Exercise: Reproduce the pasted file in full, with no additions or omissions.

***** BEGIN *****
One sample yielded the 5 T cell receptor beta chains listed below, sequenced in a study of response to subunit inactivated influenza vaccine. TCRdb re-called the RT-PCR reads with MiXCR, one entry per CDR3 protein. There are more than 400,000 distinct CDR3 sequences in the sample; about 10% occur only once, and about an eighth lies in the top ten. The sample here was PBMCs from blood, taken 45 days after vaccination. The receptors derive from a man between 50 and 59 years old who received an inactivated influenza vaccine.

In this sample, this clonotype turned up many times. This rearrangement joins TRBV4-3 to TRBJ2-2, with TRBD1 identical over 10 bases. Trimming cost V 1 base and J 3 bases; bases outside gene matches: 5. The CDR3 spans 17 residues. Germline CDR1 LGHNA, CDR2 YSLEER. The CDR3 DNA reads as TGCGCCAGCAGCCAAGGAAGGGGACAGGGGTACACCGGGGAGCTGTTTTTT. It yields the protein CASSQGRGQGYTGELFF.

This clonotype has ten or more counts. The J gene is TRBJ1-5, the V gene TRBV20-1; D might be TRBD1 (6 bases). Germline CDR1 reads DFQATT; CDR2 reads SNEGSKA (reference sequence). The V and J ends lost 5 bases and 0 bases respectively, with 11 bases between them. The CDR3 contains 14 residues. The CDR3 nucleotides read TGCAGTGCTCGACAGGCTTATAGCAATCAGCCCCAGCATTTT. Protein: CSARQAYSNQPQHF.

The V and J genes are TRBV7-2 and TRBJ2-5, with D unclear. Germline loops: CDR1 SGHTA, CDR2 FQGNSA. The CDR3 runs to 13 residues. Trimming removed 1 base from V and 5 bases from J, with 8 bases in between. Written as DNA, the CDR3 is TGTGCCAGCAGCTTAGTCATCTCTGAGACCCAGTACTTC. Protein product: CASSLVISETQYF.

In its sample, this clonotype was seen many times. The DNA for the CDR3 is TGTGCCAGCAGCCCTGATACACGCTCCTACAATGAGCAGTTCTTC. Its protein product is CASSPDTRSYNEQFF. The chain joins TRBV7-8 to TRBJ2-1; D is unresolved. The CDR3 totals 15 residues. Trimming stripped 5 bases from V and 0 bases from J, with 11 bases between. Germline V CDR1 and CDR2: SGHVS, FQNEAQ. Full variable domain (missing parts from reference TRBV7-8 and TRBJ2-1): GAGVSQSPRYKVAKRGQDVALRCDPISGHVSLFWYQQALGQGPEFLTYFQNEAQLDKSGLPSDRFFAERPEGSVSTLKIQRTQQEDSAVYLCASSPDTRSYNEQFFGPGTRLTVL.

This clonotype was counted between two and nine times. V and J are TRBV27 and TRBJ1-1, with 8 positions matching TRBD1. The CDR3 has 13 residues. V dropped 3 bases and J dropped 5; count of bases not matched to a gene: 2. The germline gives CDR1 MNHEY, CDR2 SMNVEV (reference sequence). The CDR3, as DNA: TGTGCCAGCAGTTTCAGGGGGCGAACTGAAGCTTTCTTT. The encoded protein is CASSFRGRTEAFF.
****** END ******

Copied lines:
One sample yielded the 5 T cell receptor beta chains listed below, sequenced in a study of response to subunit inactivated influenza vaccine. TCRdb re-called the RT-PCR reads with MiXCR, one entry per CDR3 protein. There are more than 400,000 distinct CDR3 sequences in the sample; about 10% occur only once, and about an eighth lies in the top ten. The sample here was PBMCs from blood, taken 45 days after vaccination. The receptors derive from a man between 50 and 59 years old who received an inactivated influenza vaccine.

In this sample, this clonotype turned up many times. This rearrangement joins TRBV4-3 to TRBJ2-2, with TRBD1 identical over 10 bases. Trimming cost V 1 base and J 3 bases; bases outside gene matches: 5. The CDR3 spans 17 residues. Germline CDR1 LGHNA, CDR2 YSLEER. The CDR3 DNA reads as TGCGCCAGCAGCCAAGGAAGGGGACAGGGGTACACCGGGGAGCTGTTTTTT. It yields the protein CASSQGRGQGYTGELFF.

This clonotype has ten or more counts. The J gene is TRBJ1-5, the V gene TRBV20-1; D might be TRBD1 (6 bases). Germline CDR1 reads DFQATT; CDR2 reads SNEGSKA (reference sequence). The V and J ends lost 5 bases and 0 bases respectively, with 11 bases between them. The CDR3 contains 14 residues. The CDR3 nucleotides read TGCAGTGCTCGACAGGCTTATAGCAATCAGCCCCAGCATTTT. Protein: CSARQAYSNQPQHF.

The V and J genes are TRBV7-2 and TRBJ2-5, with D unclear. Germline loops: CDR1 SGHTA, CDR2 FQGNSA. The CDR3 runs to 13 residues. Trimming removed 1 base from V and 5 bases from J, with 8 bases in between. Written as DNA, the CDR3 is TGTGCCAGCAGCTTAGTCATCTCTGAGACCCAGTACTTC. Protein product: CASSLVISETQYF.

In its sample, this clonotype was seen many times. The DNA for the CDR3 is TGTGCCAGCAGCCCTGATACACGCTCCTACAATGAGCAGTTCTTC. Its protein product is CASSPDTRSYNEQFF. The chain joins TRBV7-8 to TRBJ2-1; D is unresolved. The CDR3 totals 15 residues. Trimming stripped 5 bases from V and 0 bases from J, with 11 bases between. Germline V CDR1 and CDR2: SGHVS, FQNEAQ. Full variable domain (missing parts from reference TRBV7-8 and TRBJ2-1): GAGVSQSPRYKVAKRGQDVALRCDPISGHVSLFWYQQALGQGPEFLTYFQNEAQLDKSGLPSDRFFAERPEGSVSTLKIQRTQQEDSAVYLCASSPDTRSYNEQFFGPGTRLTVL.

This clonotype was counted between two and nine times. V and J are TRBV27 and TRBJ1-1, with 8 positions matching TRBD1. The CDR3 has 13 residues. V dropped 3 bases and J dropped 5; count of bases not matched to a gene: 2. The germline gives CDR1 MNHEY, CDR2 SMNVEV (reference sequence). The CDR3, as DNA: TGTGCCAGCAGTTTCAGGGGGCGAACTGAAGCTTTCTTT. The encoded protein is CASSFRGRTEAFF.